Lastly, a religious person might note that nothing has been said about religion and marriage. As I see it, God can sort this out. After all, He is omnipotent so He can make it so marriage works anyway He wants. For example, He could make it so that couples who are not marrying for love are unable to complete their vows or their rings shatter. He could make it so that when same sex couples try to get married, their clothes catch on fire and the wedding cake is consumed by locusts. So, until God says otherwise, we can go with my proposals.

But, one might yell, what about the religious fol? Am I not being a bit of a jerk about this? Surely I cannot be so cynical as to truly believe such things? In reply, I do admit the importance of religion to some people and this should be acknowledged. As such, I propose a third union, the Theological Union. This would be a ceremony designed and conducted by the relevant religious institutions to sanctify unions. It would have no legal status at all (that would require the Civil Contract of Union) but could be given whatever religious significance the religious authorities wished to put into it. They could even make a nifty certificate and there should, of course, be cake. I am sure God likes cake. The Theological Unions also have the advantage that the various religious groups and people who are very worried about traditional marriage can make their Theological Unions as traditional as they like. Since these unions would have no legal weight, those authorizing them can exclude whoever they want and presumably be free of any legal worries (or not, maybe people could sue if a church, for example,  banned white people from getting a Theological Union).

I believe that my proposal provides a rational solution to the marriage problem and one that can make everyone unhappy-which is a mark of a good compromise.

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10 Responses

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  1. Magus said, on October 6, 2011 at 7:01 am

    In my opinion, divorce should not be financially beneficial to either party, and as the system is set up now, there is massive monetary incentive at times to get a divorce.

    Women initiate most divorces. I believe 75% of divorces in America are filed for by women. Women have massive economic incentive to file for divorce; imagine, a woman can divorce her husband, keep the children, collect child support, and remarry someone who makes a decent wage. In no way does a man benefit from this economically.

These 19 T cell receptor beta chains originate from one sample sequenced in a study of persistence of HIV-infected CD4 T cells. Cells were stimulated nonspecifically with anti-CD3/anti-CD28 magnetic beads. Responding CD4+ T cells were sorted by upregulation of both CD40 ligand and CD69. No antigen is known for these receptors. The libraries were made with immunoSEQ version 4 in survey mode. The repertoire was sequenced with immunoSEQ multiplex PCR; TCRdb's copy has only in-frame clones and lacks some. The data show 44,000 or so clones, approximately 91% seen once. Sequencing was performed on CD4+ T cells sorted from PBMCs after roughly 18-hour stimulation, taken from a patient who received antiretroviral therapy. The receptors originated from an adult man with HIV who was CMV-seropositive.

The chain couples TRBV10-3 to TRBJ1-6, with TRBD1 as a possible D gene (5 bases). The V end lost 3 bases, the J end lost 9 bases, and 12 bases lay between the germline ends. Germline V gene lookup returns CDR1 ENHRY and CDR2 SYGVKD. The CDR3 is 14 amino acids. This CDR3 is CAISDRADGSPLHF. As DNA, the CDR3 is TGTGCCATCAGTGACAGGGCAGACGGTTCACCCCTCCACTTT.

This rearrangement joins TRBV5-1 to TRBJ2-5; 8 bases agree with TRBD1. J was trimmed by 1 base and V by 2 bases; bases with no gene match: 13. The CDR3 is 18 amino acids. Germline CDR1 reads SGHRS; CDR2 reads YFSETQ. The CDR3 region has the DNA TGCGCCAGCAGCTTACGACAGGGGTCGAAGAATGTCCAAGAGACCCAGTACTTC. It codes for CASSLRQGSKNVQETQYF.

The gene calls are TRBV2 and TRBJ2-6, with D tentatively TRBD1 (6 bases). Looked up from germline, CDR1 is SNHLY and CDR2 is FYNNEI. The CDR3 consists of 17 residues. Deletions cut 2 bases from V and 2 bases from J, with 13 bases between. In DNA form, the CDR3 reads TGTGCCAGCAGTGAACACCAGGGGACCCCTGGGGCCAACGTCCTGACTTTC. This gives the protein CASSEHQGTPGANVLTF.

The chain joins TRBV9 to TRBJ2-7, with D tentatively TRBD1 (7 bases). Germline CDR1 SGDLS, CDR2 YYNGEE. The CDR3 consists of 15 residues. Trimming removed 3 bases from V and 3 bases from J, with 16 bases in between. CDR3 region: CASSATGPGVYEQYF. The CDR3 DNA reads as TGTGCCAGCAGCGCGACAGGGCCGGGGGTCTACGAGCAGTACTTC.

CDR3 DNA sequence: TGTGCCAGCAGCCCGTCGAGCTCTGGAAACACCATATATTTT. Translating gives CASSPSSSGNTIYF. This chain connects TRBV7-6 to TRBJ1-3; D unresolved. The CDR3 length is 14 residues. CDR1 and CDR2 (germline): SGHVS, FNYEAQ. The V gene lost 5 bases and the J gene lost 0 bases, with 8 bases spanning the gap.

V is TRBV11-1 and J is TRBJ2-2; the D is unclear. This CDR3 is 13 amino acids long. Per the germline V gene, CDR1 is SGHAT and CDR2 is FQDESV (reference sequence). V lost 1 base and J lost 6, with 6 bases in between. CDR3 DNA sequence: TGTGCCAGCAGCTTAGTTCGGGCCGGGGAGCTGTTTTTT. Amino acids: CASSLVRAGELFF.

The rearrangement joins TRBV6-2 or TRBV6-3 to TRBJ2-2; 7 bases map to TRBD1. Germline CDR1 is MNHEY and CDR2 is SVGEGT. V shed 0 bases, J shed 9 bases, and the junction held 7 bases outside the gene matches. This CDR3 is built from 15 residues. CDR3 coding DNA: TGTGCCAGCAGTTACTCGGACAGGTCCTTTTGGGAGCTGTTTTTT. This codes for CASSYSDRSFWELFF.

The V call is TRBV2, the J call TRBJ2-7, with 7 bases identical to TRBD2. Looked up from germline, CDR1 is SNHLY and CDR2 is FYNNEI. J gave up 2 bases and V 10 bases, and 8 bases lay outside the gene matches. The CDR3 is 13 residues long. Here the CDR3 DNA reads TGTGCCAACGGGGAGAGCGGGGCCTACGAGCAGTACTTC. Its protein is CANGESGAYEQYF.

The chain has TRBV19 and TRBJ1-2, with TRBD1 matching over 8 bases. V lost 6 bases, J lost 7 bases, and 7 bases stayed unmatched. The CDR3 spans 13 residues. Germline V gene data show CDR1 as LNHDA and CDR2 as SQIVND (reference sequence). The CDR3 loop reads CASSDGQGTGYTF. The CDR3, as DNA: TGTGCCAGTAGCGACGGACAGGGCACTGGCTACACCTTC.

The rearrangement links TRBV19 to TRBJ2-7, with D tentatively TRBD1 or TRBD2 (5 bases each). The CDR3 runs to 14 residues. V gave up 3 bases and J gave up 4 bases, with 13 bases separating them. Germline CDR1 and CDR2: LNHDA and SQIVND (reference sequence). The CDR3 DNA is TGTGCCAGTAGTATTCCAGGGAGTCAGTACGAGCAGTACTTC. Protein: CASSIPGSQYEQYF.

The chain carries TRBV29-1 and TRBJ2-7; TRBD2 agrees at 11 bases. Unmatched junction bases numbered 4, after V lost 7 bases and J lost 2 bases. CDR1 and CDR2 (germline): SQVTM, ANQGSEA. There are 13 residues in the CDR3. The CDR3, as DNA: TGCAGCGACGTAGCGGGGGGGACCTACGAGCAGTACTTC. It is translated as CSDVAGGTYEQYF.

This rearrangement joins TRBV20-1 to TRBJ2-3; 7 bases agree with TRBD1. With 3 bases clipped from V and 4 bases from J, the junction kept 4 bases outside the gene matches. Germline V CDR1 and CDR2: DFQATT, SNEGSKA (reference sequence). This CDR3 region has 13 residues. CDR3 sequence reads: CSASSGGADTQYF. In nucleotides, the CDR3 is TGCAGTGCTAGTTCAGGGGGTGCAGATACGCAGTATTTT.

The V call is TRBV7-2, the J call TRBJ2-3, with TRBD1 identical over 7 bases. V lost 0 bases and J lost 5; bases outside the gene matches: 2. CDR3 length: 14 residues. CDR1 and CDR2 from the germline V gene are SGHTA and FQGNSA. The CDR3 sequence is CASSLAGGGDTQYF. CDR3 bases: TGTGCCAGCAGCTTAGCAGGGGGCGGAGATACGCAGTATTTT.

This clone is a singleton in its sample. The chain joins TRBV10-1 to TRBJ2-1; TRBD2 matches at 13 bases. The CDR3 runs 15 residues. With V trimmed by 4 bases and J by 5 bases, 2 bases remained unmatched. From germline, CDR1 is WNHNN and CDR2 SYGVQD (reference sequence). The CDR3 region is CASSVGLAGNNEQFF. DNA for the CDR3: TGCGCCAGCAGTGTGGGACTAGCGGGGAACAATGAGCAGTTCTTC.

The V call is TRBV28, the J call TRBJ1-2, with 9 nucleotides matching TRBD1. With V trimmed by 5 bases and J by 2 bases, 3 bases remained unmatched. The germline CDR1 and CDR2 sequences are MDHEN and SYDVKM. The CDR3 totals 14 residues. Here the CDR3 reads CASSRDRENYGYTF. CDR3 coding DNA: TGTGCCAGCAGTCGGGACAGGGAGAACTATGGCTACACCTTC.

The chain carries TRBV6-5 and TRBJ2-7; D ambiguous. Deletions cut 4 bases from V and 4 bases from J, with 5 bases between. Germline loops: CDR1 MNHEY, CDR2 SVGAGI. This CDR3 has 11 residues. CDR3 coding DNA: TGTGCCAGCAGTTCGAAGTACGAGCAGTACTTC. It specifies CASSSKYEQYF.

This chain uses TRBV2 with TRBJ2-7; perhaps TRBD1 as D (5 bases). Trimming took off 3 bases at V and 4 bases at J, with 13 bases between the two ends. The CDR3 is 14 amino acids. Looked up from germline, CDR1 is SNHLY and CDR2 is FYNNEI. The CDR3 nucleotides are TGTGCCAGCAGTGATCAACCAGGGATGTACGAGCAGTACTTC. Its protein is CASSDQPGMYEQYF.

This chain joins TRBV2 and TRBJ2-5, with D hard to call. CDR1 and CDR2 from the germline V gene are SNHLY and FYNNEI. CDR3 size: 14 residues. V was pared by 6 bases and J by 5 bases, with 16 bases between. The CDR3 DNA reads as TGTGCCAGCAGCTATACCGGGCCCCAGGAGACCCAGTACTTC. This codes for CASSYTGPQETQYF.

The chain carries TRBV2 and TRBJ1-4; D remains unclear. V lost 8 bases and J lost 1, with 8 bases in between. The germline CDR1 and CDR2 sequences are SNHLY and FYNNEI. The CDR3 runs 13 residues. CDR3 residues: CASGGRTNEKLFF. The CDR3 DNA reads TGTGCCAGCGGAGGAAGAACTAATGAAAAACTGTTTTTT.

Nowhere have I seen self-interest more evident than a female going through a divorce. Ruthless does not adequately describe what they become.

    Good article: http://www.laborlawtalk.com/showthread.php?t=17900&page=1

    Why Women Divorce
    (Letter in Newspaper)

    I am somewhat surprised that Dr. Marmoreo would choose to ignore the
    overwhelming evidence that the ultimate reason for filing for divorce
    is to gain unobstructed power and control over the children and their
    support paying parents.

    Most divorces are initiated by women. By far the most comprehensive
    study on the reasons why women file for divorce was conducted by
    Margaret Brinig and Douglas Allen, both economists.

    They analysed all of the 46,000 divorce certificates, with complete
    data, that were issued during 1995 in Connecticut, Virginia and Oregon.
    Their findings were published in a paper under the title “These Boots
    Are Made For Walking: Why Most Divorce Filers Are Women” (American
    Journal of Law and Economics, vol. 2, No 1, 2000 (pp126-169)

    Though the study was conducted according to the now mandatory “gender
    based analysis” principles (meaning that women have to be found to be
    the losers) the researchers conceded that most divorces are filed by
    women not because of abuse but because they are the ones who have the
    most to gain.

    Dr. Marmoreo would want us to believe that women walk out because of
    violence. In stark contrast to her perception Brinig and Allen found
    that most divorces on basis of the loosely defined term “cruelty”,
    which presumably includes violence, were granted in Virginia, yet
    even there they constituted only 6% of all divorces that were filed
    by women.

    Interestingly,the media reviews that I read used the term “violence”
    instead of the original term “cruelty” (see for example John Tierney
    in the New York Times, July 15, 2000: “Divorce study finds more women
    are doing the dumping”)

    In their draft, dated Sept. 16, 1998 and called “These Boots Are Made
    For Walking: Why Wives File for Divorce”, Brinig and Allen wrote:
    “this paper considers women’s filing as rational behavior, based on
    spouses’ relative power in the marriage, their opportunities following
    divorce, and their anticipation of custody …”

    They concluded: “Our results are consistent with our hypothesis that
    filing behavior is driven by self-interest at the time of divorce.
    Individuals file for divorce when there are marital assets that may
    be appropriated through divorce. Because the heavy investor can’t
    easily move, the other party may be tempted to take advantage of the
    investor…

    We have found that who gets the children is a major component in
    deciding who files for divorce. Divorce, despite its many shortcomings,